Phil Mickelson has long been hosting “Tuesdays with Phil” money matches the week of a major. This Tuesday was no different, as “Lefty” and Rickie Fowler took on Jordan Spieth and Justin Thomas for bragging rights and a handful of $100 bills in a practice round at Whistling Straits in Wisconsin, where the PGA Championship tees off Thursday.
Spieth, the reigning Masters and U.S. Open champion, had joked he was going have his U.S. Open trophy flown in so he could sit it on the front of each green to taunt Mickelson, a six-time U.S. Open runner-up and notorious trash talker.
“it’s the first time I have something on him,” Spieth, 22, said.
While Spieth didn’t actually bring his U.S. Open trophy to Tuesday’s match, Mickelson, 45, had already prepared his comeback for it.
In a video clip posted on Twitter by Golf Channel, Mickelson said “I left mine in the locker room here.
Spieth: “Your U.S. Open trophy?”
Mickelson: “No, my Wanamaker from ’05.”
Mickelson was referring to the Wanamaker Trophy that’s awarded to the winner of the PGA Championship, a major Spieth has yet to win.
Spieth and Thomas won Tuesday’s match, but just barely. Spieth thought his approach to No. 18 clinched the match, but Fowler drained a 35-foot birdie putt, forcing Spieth to make birdie. He did so and then turned and bowed to Mickelson.
“Kept Phil quiet most of the day, which is kind of cool,” Spieth said with a smile.
Spieth said he tried to limit his trash talk with Mickelson.
“He doesn’t like it if you’re quiet,” Spieth said. “If you give it back to him, that’s when he knows it is bothering you.”
Spieth and Thomas shot 12-under par in the two-man scramble, with Mickelson and Fowler at 11-under.
“I don’t know if I speak for anybody else, but you could feel the nerves at the end of that round,” Spieth said. “Because you don’t want to have to hand those guys whatever we play for.”
PUTT FOR DOUGH — Mark Calcavechhia can relate to Spieth. The former British Open champion told ESPN.com earlier this year that he’s felt more pressure in Mickelson’s money matches than in most PGA Tour events:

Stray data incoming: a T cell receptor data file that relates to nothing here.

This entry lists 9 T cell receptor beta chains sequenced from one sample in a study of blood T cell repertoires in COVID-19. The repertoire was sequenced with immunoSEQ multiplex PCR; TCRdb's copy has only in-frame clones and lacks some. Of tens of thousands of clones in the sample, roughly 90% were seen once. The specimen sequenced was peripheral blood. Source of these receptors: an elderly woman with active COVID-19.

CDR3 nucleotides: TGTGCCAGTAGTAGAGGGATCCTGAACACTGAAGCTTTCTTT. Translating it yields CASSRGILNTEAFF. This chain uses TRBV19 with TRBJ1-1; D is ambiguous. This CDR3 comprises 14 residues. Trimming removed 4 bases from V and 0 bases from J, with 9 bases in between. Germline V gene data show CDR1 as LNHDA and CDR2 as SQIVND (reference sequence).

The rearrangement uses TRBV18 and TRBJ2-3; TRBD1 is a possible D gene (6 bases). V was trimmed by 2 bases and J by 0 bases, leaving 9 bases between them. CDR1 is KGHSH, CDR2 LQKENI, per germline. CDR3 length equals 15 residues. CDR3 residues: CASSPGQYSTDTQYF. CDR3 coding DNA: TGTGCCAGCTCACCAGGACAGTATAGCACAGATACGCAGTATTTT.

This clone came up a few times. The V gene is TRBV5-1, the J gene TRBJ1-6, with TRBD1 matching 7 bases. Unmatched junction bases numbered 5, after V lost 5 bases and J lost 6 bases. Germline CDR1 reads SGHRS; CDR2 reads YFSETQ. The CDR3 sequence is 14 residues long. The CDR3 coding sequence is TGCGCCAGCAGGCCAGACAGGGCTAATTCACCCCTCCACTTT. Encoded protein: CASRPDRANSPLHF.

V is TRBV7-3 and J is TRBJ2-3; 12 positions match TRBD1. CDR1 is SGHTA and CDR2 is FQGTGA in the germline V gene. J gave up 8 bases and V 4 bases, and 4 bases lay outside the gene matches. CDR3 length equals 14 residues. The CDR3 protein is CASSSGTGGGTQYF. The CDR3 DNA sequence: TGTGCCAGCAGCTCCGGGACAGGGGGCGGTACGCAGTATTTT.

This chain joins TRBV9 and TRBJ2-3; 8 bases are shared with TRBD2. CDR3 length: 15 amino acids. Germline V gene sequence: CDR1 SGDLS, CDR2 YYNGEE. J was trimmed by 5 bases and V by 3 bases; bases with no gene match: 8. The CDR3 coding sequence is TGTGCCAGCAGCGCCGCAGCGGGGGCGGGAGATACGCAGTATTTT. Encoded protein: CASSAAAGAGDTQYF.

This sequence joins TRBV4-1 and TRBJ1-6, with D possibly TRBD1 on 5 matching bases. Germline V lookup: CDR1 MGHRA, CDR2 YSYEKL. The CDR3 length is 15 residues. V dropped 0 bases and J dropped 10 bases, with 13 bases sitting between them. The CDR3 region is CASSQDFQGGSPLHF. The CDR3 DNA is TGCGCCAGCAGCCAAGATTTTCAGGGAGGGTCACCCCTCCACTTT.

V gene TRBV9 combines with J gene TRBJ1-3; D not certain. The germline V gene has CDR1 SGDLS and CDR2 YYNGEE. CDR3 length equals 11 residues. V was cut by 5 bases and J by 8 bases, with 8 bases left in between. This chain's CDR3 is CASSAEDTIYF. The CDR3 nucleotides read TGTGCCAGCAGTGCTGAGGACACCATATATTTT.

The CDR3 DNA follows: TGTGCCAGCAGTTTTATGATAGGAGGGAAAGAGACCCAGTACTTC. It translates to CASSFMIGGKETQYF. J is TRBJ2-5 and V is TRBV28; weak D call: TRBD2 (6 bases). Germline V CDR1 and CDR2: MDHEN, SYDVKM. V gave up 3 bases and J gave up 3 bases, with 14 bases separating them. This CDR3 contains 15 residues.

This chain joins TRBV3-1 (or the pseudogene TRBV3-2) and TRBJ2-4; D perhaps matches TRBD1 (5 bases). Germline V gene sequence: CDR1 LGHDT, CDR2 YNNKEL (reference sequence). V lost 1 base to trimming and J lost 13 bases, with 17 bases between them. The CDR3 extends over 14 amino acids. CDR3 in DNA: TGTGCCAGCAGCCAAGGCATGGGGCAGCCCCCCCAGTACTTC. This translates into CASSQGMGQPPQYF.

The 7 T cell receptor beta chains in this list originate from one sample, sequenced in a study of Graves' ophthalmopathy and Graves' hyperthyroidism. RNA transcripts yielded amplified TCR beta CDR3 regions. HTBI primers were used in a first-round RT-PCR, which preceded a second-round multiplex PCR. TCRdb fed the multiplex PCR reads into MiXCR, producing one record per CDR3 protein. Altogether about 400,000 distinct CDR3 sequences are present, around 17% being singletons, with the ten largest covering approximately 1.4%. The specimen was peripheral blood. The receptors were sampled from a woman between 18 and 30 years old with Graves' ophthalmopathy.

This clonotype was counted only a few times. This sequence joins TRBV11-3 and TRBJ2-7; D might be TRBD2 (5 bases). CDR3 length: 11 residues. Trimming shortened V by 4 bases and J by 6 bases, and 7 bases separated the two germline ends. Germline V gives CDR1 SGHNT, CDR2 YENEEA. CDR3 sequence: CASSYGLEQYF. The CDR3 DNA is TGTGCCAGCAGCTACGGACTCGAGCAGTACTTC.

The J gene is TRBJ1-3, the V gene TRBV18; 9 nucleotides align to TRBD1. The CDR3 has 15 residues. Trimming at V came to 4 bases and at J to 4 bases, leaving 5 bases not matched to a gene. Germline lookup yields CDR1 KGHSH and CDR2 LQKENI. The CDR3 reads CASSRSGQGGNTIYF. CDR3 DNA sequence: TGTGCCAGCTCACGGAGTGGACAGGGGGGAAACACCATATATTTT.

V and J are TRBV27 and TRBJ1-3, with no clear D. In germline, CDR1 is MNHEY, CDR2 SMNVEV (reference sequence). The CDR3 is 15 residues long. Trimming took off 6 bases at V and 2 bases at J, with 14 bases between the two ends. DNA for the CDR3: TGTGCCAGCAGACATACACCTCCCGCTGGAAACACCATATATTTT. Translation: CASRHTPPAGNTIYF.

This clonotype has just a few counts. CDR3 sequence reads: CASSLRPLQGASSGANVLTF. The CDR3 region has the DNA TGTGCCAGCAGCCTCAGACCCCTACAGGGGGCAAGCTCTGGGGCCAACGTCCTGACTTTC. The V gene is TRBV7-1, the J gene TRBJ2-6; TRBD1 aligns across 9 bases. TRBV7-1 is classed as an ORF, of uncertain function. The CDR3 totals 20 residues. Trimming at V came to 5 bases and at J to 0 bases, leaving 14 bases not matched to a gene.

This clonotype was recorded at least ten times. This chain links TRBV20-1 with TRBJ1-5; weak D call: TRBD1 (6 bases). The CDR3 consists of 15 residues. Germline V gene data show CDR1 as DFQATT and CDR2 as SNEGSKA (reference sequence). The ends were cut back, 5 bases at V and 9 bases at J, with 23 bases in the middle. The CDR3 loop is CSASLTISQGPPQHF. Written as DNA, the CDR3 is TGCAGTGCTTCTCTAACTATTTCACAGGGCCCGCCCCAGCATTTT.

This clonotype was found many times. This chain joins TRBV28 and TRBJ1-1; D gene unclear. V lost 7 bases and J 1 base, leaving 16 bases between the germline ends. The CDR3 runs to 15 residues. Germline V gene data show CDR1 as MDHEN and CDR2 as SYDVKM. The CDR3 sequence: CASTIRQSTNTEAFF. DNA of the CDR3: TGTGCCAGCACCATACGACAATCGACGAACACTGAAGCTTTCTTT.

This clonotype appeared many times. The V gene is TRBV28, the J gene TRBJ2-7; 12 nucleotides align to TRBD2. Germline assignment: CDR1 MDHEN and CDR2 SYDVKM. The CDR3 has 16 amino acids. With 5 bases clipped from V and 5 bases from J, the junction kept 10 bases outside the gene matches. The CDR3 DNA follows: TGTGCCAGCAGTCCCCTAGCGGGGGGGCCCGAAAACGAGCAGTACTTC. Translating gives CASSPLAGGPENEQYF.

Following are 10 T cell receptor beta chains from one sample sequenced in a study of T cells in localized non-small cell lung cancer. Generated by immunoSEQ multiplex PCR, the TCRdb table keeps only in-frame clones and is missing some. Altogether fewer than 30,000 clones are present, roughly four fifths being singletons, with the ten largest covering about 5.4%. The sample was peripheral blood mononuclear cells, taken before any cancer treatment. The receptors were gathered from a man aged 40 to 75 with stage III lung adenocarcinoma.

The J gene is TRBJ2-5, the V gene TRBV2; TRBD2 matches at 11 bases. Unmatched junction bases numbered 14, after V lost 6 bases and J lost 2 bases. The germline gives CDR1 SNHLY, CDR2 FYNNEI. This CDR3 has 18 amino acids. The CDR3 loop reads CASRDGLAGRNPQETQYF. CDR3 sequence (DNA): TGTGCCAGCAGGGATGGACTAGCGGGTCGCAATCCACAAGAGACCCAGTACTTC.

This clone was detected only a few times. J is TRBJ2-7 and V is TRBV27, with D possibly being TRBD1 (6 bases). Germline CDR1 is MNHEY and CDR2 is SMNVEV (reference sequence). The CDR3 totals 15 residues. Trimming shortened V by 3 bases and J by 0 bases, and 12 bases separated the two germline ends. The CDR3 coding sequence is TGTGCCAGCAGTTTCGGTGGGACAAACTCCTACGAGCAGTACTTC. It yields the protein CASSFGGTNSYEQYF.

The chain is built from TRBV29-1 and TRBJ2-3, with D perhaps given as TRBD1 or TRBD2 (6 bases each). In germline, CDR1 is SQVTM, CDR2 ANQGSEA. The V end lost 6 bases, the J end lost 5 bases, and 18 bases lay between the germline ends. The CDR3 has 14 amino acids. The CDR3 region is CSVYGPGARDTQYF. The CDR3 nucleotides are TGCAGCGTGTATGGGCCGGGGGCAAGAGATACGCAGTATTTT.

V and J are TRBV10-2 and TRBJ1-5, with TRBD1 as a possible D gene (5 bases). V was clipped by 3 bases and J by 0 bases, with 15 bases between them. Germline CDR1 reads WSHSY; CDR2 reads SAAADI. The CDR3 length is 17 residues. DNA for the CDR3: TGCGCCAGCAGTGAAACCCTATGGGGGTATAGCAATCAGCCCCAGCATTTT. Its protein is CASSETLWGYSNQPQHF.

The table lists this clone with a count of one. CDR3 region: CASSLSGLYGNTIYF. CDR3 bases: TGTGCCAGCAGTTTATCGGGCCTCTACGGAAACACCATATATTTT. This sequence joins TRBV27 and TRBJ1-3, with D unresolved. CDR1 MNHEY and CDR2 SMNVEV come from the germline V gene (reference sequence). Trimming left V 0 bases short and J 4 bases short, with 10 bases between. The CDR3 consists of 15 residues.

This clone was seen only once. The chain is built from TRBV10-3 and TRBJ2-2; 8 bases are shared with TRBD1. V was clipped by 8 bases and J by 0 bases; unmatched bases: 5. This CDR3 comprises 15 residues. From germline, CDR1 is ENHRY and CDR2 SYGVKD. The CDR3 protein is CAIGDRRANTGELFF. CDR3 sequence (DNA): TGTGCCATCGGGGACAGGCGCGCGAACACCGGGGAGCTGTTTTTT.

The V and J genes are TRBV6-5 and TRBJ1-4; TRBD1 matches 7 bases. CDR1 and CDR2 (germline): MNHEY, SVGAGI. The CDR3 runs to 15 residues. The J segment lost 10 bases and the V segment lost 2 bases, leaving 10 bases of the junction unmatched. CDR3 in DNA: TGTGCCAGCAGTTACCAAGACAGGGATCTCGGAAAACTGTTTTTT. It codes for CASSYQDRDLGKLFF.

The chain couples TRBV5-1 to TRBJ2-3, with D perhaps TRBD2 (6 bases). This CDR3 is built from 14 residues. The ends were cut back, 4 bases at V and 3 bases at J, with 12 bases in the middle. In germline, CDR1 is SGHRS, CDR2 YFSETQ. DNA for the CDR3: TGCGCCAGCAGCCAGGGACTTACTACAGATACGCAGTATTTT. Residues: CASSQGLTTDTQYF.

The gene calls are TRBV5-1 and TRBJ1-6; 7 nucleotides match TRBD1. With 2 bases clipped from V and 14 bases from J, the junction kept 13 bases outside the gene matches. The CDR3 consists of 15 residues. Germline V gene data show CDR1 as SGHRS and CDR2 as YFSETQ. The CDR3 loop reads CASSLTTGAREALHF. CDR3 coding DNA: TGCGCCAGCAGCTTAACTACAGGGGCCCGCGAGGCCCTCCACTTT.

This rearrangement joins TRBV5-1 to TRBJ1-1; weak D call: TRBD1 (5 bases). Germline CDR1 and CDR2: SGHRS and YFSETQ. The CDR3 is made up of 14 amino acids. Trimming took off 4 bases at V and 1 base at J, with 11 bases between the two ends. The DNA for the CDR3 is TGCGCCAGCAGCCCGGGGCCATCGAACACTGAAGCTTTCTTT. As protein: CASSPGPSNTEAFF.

“I’ve been more nervous on the last hole trying not to lose two or three hundred bucks to Phil or Dustin (Johnson) or whoever than I have been on the last hole standing over a putt for $20,000.”
TAMING TIGER — Tiger Woods took on Mickelson only once in a money match, at the 1998 Nissan Open, and got smoked. Mickelson then put photocopies of Tiger’s $100 bills in Woods’ locker with a note that read, “Just wanted you to know Benji and his friends are very happy in their new home.”
WORKING WATNEY — When Nick Watney lost $1,000 to Mickelson in a money match at the 2010 British Open at St. Andrews, he counted out the cash on the 18th green and handed it over with a word of congratulations.
Mickelson grabbed the stack of cash, gave it a quick glance and handed it right back.
“This is Britain,” he told Watney. “I need pounds.”
Watney stared at him, hoping it was a joke. It wasn’t. He had no choice but to pay Mickelson $1,700 to satisfy the currency exchange. “They’ve asked me to play again,” Watney told ESPN.com with a slight smile. “And now I just say ‘(bleep) you’ and walk away.”
WATCH YOUR STEP — When Rory McIlroy, returning from an ankle injury, walked down some steps to join Phil’s game at the seventh hole, Mickelson told him, “Careful going down that slope. I don’t want you to hurt your ankle.”
McIlroy, 26, shot back, “It’s OK, Phil. Joints aren’t quite as old as yours.”